The following piece was presented at the Jersey City Writers’ monthly genre event–Reflections: A Reading of Memoir Vignettes. Please enjoy.
First job out of graduate school – a city hospital. My Master’s was in psychology. With that and my training in dance therapy, I got my first job. I was responsible for activities on the locked unit of a New York City hospital.
Years later, after I got my second Master’s, an MSW, I had a supervisor who used to stick new people with the worst cases. He’d introduce this dump on you by saying, “Hey, here’s a great learning case for you.” He’d emphasize learning and he had this leering way of extending the word.
That’s what being on the locked unit of a city hospital is – it’s a whole slew of ‘learning cases.’ You learn never to turn your back on the patients. You learn never to take the wrong people, that is, the strong-willed, irrational people, off the unit. In addition, you learn a deep sense of compassion for the people who have nothing and no one. The people on a locked psychiatric unit of a city hospital are the indigent who have been committed due to their being ‘a danger to self or others.’
One of the activities I ran for the hospitalized patients was a recreational cooking group. I was expected to bring at least a handful from the locked unit. An older nurse from that unit was assigned to ‘help.’ She would take a chair and as far as I could tell, she acted as though it was her time off. This group was open to other patients in the hospital, too.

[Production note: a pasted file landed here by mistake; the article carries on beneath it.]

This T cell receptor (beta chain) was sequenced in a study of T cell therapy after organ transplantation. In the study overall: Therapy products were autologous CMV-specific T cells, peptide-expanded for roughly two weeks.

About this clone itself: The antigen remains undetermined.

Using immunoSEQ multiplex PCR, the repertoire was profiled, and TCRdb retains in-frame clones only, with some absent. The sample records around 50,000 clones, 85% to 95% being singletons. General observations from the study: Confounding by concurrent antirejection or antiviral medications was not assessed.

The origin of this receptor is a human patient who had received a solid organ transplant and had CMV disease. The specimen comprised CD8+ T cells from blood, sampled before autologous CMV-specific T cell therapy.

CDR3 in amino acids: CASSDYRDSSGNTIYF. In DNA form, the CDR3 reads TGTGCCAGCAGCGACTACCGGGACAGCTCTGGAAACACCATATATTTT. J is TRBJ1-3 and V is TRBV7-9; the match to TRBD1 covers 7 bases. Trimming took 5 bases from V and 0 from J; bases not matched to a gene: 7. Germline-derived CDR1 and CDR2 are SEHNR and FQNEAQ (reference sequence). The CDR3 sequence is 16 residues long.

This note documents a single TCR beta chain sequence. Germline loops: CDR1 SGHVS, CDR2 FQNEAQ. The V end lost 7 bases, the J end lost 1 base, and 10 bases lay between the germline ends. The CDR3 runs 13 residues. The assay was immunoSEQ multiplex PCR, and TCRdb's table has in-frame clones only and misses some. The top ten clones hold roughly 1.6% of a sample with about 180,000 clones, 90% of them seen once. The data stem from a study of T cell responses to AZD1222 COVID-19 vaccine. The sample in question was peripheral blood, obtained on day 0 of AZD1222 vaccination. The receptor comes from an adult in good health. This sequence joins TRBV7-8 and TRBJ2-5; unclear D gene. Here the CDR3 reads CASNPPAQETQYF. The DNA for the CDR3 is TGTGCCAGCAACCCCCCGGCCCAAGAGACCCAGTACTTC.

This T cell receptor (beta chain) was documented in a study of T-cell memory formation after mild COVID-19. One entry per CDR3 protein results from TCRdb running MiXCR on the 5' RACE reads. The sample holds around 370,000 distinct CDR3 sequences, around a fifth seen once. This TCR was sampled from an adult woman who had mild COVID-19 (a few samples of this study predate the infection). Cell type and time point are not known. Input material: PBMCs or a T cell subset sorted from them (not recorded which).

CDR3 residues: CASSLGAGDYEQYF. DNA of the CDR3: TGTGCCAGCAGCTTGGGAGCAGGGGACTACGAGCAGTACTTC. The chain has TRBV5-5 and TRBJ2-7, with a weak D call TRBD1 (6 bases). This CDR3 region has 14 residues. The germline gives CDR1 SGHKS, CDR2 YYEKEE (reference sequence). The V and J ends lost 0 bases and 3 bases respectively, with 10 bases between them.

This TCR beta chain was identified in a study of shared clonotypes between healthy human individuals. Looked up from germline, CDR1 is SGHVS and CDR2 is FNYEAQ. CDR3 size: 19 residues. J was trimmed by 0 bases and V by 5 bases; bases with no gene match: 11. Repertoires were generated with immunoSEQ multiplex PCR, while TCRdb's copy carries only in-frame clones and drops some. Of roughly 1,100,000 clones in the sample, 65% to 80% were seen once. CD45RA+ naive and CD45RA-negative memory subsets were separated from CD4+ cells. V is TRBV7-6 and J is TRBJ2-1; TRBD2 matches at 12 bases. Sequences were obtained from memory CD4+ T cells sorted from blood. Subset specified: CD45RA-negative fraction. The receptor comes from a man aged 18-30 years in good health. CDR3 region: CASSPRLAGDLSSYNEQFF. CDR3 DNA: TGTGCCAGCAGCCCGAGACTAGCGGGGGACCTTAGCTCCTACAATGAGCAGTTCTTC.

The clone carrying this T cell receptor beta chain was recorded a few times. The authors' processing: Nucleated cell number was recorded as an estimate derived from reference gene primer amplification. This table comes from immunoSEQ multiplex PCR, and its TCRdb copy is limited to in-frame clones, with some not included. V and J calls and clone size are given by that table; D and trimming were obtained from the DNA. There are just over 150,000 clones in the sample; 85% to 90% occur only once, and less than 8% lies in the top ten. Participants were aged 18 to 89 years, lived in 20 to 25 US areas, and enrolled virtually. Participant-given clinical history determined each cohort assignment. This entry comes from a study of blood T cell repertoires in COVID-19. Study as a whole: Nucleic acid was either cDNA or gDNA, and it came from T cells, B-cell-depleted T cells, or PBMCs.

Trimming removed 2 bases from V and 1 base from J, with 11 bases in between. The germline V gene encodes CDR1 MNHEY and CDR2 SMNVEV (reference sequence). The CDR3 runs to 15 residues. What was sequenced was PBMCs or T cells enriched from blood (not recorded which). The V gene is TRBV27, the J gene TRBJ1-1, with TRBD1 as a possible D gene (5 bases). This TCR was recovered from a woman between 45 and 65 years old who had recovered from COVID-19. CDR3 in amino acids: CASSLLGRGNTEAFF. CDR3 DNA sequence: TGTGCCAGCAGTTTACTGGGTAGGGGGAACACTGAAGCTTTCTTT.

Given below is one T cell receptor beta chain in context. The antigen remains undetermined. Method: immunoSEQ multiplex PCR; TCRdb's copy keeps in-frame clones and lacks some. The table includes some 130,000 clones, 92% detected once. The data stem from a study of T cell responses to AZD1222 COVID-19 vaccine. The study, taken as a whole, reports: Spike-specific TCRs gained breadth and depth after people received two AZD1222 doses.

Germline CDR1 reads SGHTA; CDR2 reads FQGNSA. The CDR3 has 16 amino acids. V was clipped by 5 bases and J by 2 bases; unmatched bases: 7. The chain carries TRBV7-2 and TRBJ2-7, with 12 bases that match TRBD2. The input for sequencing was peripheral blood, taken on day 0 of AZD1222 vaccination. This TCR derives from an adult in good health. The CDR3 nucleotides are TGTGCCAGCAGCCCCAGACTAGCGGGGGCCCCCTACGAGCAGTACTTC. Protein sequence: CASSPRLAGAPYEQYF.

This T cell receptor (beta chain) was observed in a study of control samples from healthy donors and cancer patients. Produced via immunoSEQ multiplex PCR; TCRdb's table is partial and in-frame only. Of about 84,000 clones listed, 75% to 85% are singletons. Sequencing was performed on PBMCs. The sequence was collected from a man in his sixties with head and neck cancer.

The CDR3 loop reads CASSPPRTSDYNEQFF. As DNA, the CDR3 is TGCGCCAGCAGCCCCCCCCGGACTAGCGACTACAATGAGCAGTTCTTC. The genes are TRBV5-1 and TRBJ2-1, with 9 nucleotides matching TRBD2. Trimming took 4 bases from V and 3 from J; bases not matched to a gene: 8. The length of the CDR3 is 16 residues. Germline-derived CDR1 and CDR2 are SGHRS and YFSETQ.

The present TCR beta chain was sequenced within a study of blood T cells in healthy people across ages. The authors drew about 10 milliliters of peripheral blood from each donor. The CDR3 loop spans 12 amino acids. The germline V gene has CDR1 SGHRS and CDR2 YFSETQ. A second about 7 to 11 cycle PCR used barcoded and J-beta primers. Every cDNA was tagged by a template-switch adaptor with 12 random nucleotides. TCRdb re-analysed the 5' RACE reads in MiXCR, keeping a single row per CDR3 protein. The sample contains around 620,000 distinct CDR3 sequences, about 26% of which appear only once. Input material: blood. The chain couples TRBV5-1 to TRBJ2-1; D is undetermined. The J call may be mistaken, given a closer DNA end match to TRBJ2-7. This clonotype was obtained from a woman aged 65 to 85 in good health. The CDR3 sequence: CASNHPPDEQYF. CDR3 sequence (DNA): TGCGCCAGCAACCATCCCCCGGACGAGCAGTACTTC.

That assignment prompted me to think hard about how to cook safely. I would do nothing with ‘sharps’ such as knives, forks or anything else I could imagine could be used to stab. And, I would cook nothing that required an open flame.
What did that leave? Cake mixes! Small groups could gather at tables with a bowl and something with which to stir, an egg, some liquid. I did that for a month.
At the end of the month two things happened.
First the nurse said to me, “It looks like you’re going to last, so I’ll tell you about the patients.” She proceeded to tell me about the one who had thrown the last activity therapist up against the wall. That therapist was still hospitalized with brain damage, and, she told me who was in the hospital for violent actions, or stabbing, fighting. Sometimes, everything you need to know, you learn after you’ve proved you can last a month on a job.
Also, at the end of the month, one of the higher functioning patients, a vet in a wheelchair, complained to me. “I’d like to do French Fries,” he said, “haven’t had a good French Fry in a long time.”
The following week I brought a bag of frozen fries that could be spread out on a baking sheet. He was disappointed, “That’s not what I mean…” he whined.
We negotiated. I didn’t want to lose him. One of the requirements of doing groups is to keep your numbers up. He was one of my numbers. I explained the problem with the sharps. He said he was military and he could deal. I believed him. The next week I bought potatoes, but only he was allowed to use the paring and cutting knives which I unlocked and left accessible only one at a time and specifically for him.